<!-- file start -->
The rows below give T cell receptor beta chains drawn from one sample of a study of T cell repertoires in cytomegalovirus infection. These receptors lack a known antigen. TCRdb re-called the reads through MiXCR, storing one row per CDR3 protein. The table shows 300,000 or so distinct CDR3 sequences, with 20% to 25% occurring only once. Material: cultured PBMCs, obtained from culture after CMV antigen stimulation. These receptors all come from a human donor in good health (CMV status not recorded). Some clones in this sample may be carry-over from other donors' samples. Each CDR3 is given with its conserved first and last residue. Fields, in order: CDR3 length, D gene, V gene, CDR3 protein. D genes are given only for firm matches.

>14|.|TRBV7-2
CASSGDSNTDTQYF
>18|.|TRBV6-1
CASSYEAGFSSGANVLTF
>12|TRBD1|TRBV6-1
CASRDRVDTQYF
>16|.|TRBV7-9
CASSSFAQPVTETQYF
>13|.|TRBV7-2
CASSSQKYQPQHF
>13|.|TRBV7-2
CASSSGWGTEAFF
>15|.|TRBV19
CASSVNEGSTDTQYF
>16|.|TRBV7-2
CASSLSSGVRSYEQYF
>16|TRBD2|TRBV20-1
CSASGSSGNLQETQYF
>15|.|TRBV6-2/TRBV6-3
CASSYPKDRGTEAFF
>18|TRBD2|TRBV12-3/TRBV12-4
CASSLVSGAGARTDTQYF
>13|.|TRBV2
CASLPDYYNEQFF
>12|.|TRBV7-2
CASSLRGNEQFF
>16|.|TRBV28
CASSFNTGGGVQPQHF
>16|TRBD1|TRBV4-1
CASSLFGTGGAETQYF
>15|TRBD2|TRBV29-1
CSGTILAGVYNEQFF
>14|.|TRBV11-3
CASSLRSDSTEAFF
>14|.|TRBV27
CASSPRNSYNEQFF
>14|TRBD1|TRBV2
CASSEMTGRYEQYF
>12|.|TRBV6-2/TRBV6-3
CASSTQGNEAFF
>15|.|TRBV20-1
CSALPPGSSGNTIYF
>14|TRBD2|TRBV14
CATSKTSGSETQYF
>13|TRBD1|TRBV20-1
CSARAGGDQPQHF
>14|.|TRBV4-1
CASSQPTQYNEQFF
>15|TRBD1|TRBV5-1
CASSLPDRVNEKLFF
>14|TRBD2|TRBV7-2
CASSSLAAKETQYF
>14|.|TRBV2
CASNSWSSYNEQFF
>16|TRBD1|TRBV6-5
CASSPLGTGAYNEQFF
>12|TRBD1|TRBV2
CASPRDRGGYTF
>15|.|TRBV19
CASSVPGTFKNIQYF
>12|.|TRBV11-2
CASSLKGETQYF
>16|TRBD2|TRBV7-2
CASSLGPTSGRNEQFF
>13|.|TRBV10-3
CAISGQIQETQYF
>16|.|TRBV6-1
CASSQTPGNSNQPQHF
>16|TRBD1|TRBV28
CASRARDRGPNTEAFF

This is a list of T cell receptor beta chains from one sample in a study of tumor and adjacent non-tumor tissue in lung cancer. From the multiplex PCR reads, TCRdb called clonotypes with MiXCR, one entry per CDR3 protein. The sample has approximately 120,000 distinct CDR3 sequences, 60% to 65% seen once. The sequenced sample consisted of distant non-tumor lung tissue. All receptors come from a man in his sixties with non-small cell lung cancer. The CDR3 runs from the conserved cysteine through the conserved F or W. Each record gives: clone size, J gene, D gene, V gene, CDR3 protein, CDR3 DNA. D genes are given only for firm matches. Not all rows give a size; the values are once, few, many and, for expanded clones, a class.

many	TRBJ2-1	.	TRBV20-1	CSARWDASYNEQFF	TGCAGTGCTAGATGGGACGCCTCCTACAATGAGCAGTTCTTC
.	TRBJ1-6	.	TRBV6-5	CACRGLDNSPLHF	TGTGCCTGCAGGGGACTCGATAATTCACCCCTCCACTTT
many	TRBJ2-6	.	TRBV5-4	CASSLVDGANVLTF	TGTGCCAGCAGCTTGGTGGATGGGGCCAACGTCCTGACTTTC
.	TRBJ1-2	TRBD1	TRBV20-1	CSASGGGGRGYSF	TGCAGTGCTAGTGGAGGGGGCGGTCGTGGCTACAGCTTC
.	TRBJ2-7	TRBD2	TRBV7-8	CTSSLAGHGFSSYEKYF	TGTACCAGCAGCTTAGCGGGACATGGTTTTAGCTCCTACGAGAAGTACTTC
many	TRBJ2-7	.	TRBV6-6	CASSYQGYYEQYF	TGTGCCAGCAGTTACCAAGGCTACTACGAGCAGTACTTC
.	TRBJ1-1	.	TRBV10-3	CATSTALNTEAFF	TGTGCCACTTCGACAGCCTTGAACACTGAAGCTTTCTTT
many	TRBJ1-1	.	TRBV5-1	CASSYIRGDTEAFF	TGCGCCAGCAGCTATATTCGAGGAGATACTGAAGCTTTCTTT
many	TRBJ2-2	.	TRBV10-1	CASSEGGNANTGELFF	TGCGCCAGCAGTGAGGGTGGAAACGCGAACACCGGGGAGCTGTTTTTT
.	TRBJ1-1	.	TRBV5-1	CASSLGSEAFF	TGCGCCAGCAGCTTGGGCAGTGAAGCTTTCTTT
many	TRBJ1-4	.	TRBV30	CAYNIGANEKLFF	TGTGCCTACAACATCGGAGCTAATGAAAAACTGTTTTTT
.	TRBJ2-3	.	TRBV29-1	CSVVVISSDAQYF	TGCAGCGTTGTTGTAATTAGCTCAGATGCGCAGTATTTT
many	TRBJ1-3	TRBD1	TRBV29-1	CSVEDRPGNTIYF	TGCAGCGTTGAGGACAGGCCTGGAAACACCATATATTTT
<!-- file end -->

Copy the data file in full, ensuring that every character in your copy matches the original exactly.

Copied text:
The rows below give T cell receptor beta chains drawn from one sample of a study of T cell repertoires in cytomegalovirus infection. These receptors lack a known antigen. TCRdb re-called the reads through MiXCR, storing one row per CDR3 protein. The table shows 300,000 or so distinct CDR3 sequences, with 20% to 25% occurring only once. Material: cultured PBMCs, obtained from culture after CMV antigen stimulation. These receptors all come from a human donor in good health (CMV status not recorded). Some clones in this sample may be carry-over from other donors' samples. Each CDR3 is given with its conserved first and last residue. Fields, in order: CDR3 length, D gene, V gene, CDR3 protein. D genes are given only for firm matches.

>14|.|TRBV7-2
CASSGDSNTDTQYF
>18|.|TRBV6-1
CASSYEAGFSSGANVLTF
>12|TRBD1|TRBV6-1
CASRDRVDTQYF
>16|.|TRBV7-9
CASSSFAQPVTETQYF
>13|.|TRBV7-2
CASSSQKYQPQHF
>13|.|TRBV7-2
CASSSGWGTEAFF
>15|.|TRBV19
CASSVNEGSTDTQYF
>16|.|TRBV7-2
CASSLSSGVRSYEQYF
>16|TRBD2|TRBV20-1
CSASGSSGNLQETQYF
>15|.|TRBV6-2/TRBV6-3
CASSYPKDRGTEAFF
>18|TRBD2|TRBV12-3/TRBV12-4
CASSLVSGAGARTDTQYF
>13|.|TRBV2
CASLPDYYNEQFF
>12|.|TRBV7-2
CASSLRGNEQFF
>16|.|TRBV28
CASSFNTGGGVQPQHF
>16|TRBD1|TRBV4-1
CASSLFGTGGAETQYF
>15|TRBD2|TRBV29-1
CSGTILAGVYNEQFF
>14|.|TRBV11-3
CASSLRSDSTEAFF
>14|.|TRBV27
CASSPRNSYNEQFF
>14|TRBD1|TRBV2
CASSEMTGRYEQYF
>12|.|TRBV6-2/TRBV6-3
CASSTQGNEAFF
>15|.|TRBV20-1
CSALPPGSSGNTIYF
>14|TRBD2|TRBV14
CATSKTSGSETQYF
>13|TRBD1|TRBV20-1
CSARAGGDQPQHF
>14|.|TRBV4-1
CASSQPTQYNEQFF
>15|TRBD1|TRBV5-1
CASSLPDRVNEKLFF
>14|TRBD2|TRBV7-2
CASSSLAAKETQYF
>14|.|TRBV2
CASNSWSSYNEQFF
>16|TRBD1|TRBV6-5
CASSPLGTGAYNEQFF
>12|TRBD1|TRBV2
CASPRDRGGYTF
>15|.|TRBV19
CASSVPGTFKNIQYF
>12|.|TRBV11-2
CASSLKGETQYF
>16|TRBD2|TRBV7-2
CASSLGPTSGRNEQFF
>13|.|TRBV10-3
CAISGQIQETQYF
>16|.|TRBV6-1
CASSQTPGNSNQPQHF
>16|TRBD1|TRBV28
CASRARDRGPNTEAFF

This is a list of T cell receptor beta chains from one sample in a study of tumor and adjacent non-tumor tissue in lung cancer. From the multiplex PCR reads, TCRdb called clonotypes with MiXCR, one entry per CDR3 protein. The sample has approximately 120,000 distinct CDR3 sequences, 60% to 65% seen once. The sequenced sample consisted of distant non-tumor lung tissue. All receptors come from a man in his sixties with non-small cell lung cancer. The CDR3 runs from the conserved cysteine through the conserved F or W. Each record gives: clone size, J gene, D gene, V gene, CDR3 protein, CDR3 DNA. D genes are given only for firm matches. Not all rows give a size; the values are once, few, many and, for expanded clones, a class.

many	TRBJ2-1	.	TRBV20-1	CSARWDASYNEQFF	TGCAGTGCTAGATGGGACGCCTCCTACAATGAGCAGTTCTTC
.	TRBJ1-6	.	TRBV6-5	CACRGLDNSPLHF	TGTGCCTGCAGGGGACTCGATAATTCACCCCTCCACTTT
many	TRBJ2-6	.	TRBV5-4	CASSLVDGANVLTF	TGTGCCAGCAGCTTGGTGGATGGGGCCAACGTCCTGACTTTC
.	TRBJ1-2	TRBD1	TRBV20-1	CSASGGGGRGYSF	TGCAGTGCTAGTGGAGGGGGCGGTCGTGGCTACAGCTTC
.	TRBJ2-7	TRBD2	TRBV7-8	CTSSLAGHGFSSYEKYF	TGTACCAGCAGCTTAGCGGGACATGGTTTTAGCTCCTACGAGAAGTACTTC
many	TRBJ2-7	.	TRBV6-6	CASSYQGYYEQYF	TGTGCCAGCAGTTACCAAGGCTACTACGAGCAGTACTTC
.	TRBJ1-1	.	TRBV10-3	CATSTALNTEAFF	TGTGCCACTTCGACAGCCTTGAACACTGAAGCTTTCTTT
many	TRBJ1-1	.	TRBV5-1	CASSYIRGDTEAFF	TGCGCCAGCAGCTATATTCGAGGAGATACTGAAGCTTTCTTT
many	TRBJ2-2	.	TRBV10-1	CASSEGGNANTGELFF	TGCGCCAGCAGTGAGGGTGGAAACGCGAACACCGGGGAGCTGTTTTTT
.	TRBJ1-1	.	TRBV5-1	CASSLGSEAFF	TGCGCCAGCAGCTTGGGCAGTGAAGCTTTCTTT
many	TRBJ1-4	.	TRBV30	CAYNIGANEKLFF	TGTGCCTACAACATCGGAGCTAATGAAAAACTGTTTTTT
.	TRBJ2-3	.	TRBV29-1	CSVVVISSDAQYF	TGCAGCGTTGTTGTAATTAGCTCAGATGCGCAGTATTTT
many	TRBJ1-3	TRBD1	TRBV29-1	CSVEDRPGNTIYF	TGCAGCGTTGAGGACAGGCCTGGAAACACCATATATTTT